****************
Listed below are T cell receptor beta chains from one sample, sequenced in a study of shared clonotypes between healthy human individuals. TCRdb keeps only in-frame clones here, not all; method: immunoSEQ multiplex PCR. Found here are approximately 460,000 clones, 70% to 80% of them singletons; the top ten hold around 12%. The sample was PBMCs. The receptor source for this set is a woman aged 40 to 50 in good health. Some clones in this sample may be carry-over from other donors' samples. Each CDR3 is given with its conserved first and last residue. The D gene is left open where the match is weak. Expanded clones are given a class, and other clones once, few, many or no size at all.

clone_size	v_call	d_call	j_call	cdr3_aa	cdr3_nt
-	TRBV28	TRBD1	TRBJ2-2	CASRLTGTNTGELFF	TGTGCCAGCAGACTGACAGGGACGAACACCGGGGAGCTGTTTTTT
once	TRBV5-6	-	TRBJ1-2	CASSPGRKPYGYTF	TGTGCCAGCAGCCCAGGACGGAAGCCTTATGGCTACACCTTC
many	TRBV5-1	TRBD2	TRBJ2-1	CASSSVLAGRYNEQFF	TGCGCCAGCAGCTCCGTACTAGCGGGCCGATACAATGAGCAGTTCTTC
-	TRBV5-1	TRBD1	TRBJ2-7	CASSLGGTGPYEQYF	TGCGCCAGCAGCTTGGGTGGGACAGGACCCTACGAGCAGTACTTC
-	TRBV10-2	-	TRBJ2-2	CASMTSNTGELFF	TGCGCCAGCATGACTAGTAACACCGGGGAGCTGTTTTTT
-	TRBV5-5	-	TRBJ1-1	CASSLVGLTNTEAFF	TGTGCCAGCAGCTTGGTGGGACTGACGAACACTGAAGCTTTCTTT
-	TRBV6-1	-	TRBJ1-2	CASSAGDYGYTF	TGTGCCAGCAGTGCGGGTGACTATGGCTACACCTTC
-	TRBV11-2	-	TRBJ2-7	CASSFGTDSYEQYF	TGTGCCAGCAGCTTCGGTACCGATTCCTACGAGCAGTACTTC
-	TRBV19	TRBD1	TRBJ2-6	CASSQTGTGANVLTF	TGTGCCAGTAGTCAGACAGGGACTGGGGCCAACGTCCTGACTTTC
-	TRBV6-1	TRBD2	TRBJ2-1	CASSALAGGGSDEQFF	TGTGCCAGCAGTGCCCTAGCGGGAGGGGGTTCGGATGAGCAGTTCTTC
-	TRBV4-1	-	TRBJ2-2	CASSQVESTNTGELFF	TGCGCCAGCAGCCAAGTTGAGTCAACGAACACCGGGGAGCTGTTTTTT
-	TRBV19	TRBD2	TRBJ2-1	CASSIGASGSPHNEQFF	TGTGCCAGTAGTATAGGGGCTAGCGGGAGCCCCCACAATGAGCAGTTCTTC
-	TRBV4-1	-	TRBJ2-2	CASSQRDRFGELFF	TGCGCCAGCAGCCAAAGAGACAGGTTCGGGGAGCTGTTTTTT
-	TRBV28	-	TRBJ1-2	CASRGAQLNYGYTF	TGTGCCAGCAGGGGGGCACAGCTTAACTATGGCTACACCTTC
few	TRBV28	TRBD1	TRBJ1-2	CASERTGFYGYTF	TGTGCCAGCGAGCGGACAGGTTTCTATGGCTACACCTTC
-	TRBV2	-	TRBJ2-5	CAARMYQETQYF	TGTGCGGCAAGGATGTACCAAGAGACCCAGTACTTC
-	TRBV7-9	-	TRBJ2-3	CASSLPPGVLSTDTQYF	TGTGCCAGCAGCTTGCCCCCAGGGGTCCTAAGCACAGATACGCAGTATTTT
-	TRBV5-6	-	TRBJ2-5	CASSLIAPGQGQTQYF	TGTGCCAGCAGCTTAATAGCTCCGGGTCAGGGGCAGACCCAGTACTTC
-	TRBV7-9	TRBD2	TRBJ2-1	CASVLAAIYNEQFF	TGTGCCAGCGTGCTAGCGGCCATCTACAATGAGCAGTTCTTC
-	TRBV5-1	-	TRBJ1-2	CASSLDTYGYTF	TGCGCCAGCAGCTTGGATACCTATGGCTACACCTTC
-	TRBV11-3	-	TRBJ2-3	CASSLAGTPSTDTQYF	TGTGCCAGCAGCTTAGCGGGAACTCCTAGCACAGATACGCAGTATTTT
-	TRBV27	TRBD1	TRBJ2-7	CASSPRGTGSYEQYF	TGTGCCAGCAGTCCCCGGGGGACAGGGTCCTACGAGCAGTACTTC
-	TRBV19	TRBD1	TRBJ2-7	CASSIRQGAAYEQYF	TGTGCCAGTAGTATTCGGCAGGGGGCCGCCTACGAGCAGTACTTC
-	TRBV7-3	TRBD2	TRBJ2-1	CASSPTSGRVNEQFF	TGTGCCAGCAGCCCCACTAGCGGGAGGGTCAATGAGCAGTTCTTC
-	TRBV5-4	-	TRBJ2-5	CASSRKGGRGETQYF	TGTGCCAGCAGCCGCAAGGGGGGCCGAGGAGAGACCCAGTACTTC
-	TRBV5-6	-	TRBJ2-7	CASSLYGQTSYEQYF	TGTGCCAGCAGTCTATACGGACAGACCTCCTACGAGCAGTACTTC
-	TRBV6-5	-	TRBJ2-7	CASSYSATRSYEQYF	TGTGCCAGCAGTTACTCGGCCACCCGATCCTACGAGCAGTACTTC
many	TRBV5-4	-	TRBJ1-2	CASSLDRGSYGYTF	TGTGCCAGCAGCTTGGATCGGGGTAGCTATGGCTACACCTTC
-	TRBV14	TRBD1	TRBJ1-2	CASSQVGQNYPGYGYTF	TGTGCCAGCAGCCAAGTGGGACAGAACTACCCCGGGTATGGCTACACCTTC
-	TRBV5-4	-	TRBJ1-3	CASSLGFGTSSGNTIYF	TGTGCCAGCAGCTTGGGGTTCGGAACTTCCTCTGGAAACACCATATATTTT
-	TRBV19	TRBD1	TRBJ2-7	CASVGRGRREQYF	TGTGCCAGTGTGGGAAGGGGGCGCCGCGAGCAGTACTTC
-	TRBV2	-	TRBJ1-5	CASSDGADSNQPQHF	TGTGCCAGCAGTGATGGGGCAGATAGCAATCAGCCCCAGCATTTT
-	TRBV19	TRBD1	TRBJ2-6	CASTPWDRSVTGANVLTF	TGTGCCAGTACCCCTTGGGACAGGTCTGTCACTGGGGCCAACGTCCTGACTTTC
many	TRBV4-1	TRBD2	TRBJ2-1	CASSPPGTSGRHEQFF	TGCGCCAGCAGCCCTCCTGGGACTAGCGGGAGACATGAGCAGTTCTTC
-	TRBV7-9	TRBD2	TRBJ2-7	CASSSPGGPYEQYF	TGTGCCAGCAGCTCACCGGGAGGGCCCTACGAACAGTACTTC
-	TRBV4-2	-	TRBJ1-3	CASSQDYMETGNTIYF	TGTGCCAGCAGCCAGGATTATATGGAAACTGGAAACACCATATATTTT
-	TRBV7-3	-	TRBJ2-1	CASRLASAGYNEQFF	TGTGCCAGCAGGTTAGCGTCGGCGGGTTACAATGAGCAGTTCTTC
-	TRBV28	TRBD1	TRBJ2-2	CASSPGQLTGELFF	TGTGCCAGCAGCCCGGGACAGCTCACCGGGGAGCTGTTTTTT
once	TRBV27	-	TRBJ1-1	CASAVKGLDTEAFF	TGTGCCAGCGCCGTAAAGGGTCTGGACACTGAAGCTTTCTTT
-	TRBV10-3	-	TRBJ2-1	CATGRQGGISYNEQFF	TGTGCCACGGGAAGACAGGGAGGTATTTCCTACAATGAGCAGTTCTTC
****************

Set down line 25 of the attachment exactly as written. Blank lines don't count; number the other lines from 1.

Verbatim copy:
-	TRBV19	TRBD1	TRBJ2-7	CASSIRQGAAYEQYF	TGTGCCAGTAGTATTCGGCAGGGGGCCGCCTACGAGCAGTACTTC